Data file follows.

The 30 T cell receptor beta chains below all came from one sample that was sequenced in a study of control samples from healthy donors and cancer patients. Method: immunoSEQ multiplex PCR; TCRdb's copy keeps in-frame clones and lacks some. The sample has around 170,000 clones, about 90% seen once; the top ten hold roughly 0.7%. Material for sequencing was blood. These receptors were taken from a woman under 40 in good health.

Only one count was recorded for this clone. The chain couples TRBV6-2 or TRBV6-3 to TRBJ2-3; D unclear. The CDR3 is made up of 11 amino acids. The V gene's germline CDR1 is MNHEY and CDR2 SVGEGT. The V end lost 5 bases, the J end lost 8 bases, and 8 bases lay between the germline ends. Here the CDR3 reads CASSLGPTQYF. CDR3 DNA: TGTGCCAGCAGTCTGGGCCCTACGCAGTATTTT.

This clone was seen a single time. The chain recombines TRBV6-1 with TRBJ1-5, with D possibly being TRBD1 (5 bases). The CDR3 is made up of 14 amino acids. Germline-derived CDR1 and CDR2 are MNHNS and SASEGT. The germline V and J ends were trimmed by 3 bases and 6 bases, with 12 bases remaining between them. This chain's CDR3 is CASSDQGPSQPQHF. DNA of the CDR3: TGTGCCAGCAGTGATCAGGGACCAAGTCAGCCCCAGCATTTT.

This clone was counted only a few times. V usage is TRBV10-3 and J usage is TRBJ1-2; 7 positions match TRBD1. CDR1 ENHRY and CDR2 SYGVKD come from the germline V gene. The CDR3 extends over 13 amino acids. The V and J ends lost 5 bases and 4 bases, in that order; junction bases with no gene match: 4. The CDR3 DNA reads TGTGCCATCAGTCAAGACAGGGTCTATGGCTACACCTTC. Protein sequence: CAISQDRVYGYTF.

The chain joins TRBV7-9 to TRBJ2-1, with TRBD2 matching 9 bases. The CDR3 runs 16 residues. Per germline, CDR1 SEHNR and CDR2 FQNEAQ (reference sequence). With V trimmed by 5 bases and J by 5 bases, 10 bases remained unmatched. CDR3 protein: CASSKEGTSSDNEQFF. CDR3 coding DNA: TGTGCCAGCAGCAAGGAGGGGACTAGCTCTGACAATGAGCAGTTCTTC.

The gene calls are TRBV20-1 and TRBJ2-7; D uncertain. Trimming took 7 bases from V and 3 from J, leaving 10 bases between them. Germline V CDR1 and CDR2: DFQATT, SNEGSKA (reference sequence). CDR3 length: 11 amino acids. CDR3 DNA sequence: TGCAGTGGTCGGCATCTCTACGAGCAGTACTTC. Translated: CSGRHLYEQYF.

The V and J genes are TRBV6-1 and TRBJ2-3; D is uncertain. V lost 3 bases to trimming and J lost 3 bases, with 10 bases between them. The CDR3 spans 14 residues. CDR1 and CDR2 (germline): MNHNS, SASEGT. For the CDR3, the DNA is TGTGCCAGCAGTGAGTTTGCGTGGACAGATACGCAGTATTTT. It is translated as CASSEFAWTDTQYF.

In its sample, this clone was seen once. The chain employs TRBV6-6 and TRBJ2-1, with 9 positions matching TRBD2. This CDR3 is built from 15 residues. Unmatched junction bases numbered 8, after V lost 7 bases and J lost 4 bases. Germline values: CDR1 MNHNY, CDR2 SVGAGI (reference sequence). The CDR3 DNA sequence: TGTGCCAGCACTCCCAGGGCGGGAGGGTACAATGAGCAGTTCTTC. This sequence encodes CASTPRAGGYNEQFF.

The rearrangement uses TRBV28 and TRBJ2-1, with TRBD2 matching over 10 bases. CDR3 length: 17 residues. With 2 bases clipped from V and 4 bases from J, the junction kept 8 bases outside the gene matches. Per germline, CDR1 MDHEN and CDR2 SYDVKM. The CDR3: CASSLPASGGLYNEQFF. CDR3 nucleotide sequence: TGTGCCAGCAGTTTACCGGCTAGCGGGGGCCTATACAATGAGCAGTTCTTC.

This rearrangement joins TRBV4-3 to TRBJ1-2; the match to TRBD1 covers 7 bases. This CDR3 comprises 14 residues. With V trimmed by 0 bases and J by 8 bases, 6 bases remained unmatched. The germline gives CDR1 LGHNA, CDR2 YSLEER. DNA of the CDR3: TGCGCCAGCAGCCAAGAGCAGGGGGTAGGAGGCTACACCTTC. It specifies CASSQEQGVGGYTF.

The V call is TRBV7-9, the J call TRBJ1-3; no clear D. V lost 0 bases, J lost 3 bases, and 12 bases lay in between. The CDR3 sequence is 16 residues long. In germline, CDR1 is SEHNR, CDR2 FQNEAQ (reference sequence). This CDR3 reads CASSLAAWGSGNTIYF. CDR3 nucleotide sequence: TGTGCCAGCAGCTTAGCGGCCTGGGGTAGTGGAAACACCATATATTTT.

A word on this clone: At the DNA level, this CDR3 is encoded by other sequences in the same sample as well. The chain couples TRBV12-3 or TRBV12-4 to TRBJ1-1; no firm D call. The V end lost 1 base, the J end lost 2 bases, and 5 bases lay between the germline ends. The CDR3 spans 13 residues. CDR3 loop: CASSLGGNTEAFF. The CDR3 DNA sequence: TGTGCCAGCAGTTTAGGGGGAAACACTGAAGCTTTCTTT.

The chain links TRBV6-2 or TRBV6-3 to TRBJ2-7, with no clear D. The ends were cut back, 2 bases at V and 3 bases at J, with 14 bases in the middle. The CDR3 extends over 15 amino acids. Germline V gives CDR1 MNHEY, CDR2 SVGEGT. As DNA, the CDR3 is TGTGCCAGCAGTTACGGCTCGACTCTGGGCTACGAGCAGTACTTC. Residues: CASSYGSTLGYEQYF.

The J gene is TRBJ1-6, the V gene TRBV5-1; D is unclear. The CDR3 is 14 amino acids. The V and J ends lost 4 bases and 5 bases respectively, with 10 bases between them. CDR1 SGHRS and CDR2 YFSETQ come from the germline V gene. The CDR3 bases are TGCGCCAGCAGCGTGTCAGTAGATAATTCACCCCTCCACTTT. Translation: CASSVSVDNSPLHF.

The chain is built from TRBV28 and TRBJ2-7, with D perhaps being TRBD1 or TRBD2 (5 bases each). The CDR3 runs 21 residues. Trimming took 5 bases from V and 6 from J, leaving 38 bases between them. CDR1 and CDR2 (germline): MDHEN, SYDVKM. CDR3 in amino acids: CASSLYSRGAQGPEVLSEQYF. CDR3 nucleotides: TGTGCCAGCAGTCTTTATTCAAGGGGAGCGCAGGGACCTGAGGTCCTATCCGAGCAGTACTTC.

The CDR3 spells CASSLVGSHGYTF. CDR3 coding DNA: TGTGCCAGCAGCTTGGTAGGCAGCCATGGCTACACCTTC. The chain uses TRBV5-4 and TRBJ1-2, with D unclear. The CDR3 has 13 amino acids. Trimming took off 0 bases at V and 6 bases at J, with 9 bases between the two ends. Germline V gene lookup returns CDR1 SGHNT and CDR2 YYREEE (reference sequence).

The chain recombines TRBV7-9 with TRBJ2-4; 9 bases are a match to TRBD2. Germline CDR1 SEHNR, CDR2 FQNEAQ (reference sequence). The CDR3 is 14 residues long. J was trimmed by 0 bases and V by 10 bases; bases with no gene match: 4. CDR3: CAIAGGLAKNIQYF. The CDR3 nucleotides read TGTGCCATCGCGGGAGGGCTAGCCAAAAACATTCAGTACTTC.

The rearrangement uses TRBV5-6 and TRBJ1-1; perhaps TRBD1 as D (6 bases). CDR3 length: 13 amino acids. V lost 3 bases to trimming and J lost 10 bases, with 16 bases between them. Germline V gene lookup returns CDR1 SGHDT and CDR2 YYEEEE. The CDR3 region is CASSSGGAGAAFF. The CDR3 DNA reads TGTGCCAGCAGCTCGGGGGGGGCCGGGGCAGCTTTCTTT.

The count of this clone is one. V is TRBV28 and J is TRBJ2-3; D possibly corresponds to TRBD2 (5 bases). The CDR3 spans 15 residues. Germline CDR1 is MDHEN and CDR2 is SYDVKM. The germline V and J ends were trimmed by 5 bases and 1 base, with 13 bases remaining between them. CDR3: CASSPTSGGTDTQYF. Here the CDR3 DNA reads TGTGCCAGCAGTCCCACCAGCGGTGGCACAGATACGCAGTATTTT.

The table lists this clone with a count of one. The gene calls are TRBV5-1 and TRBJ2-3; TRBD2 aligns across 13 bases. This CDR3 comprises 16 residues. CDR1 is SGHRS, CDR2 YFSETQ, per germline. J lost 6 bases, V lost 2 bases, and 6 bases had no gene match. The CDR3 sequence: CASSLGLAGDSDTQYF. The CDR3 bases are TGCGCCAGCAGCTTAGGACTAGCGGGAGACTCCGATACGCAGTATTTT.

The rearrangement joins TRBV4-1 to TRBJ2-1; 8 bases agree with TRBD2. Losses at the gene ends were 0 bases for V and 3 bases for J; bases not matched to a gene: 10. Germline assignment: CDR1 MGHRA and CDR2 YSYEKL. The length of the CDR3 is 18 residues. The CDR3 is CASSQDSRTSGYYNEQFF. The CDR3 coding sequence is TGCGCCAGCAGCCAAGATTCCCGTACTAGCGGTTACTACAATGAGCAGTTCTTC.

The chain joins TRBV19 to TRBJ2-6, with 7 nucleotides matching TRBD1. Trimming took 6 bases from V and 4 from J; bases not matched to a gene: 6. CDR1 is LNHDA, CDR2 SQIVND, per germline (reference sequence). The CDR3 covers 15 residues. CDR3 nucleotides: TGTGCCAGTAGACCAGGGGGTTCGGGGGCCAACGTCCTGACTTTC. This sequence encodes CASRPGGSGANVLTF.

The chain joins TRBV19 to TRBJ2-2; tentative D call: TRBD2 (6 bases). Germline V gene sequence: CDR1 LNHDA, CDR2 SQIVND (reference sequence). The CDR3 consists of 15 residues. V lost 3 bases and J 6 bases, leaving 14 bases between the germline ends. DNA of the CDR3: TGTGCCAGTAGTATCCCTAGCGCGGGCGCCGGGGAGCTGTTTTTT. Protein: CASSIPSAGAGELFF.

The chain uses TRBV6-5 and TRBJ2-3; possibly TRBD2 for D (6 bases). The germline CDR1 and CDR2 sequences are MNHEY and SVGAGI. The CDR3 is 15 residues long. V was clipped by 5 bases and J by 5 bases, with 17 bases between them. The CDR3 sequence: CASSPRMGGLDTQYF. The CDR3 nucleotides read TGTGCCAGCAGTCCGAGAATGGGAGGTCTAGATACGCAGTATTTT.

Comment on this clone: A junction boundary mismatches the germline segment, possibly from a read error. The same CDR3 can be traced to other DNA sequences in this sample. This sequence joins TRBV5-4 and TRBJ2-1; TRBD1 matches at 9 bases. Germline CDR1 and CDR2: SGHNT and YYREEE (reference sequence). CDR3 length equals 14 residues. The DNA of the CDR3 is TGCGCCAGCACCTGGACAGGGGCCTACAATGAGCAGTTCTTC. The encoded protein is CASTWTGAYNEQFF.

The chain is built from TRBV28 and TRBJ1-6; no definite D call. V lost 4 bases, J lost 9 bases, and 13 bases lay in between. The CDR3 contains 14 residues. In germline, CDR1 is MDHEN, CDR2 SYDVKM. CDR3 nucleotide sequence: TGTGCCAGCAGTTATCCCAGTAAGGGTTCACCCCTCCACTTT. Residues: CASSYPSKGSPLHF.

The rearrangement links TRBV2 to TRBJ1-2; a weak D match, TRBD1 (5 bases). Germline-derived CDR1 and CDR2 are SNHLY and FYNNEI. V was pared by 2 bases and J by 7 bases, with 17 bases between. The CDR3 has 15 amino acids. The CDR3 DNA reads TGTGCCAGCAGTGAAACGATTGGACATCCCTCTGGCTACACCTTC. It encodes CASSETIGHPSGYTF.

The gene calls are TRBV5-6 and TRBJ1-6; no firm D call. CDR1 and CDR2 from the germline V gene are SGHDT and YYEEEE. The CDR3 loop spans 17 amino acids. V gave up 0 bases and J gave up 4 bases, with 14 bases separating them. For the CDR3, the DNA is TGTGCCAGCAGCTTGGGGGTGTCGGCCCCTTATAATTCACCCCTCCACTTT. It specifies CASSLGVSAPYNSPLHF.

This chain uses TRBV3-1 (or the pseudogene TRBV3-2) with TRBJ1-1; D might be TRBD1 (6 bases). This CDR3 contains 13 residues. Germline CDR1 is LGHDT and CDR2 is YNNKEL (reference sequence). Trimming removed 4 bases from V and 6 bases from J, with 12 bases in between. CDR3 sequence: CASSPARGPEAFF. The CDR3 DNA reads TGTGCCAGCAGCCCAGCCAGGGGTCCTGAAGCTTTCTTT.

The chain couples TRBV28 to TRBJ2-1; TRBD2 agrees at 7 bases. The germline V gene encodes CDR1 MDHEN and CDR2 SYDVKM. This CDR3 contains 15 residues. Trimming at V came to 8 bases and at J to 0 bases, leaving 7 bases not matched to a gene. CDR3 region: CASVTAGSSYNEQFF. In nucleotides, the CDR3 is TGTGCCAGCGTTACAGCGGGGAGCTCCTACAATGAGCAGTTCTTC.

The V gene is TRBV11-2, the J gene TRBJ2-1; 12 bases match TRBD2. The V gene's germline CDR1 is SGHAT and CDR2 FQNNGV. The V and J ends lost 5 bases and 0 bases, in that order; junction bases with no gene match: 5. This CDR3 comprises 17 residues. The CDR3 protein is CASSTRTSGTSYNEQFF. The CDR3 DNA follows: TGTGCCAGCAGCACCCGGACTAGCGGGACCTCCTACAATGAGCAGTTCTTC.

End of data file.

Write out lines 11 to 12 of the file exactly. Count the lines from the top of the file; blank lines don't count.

The V call is TRBV7-9, the J call TRBJ1-3; no clear D. V lost 0 bases, J lost 3 bases, and 12 bases lay in between. The CDR3 sequence is 16 residues long. In germline, CDR1 is SEHNR, CDR2 FQNEAQ (reference sequence). This CDR3 reads CASSLAAWGSGNTIYF. CDR3 nucleotide sequence: TGTGCCAGCAGCTTAGCGGCCTGGGGTAGTGGAAACACCATATATTTT.

A word on this clone: At the DNA level, this CDR3 is encoded by other sequences in the same sample as well. The chain couples TRBV12-3 or TRBV12-4 to TRBJ1-1; no firm D call. The V end lost 1 base, the J end lost 2 bases, and 5 bases lay between the germline ends. The CDR3 spans 13 residues. CDR3 loop: CASSLGGNTEAFF. The CDR3 DNA sequence: TGTGCCAGCAGTTTAGGGGGAAACACTGAAGCTTTCTTT.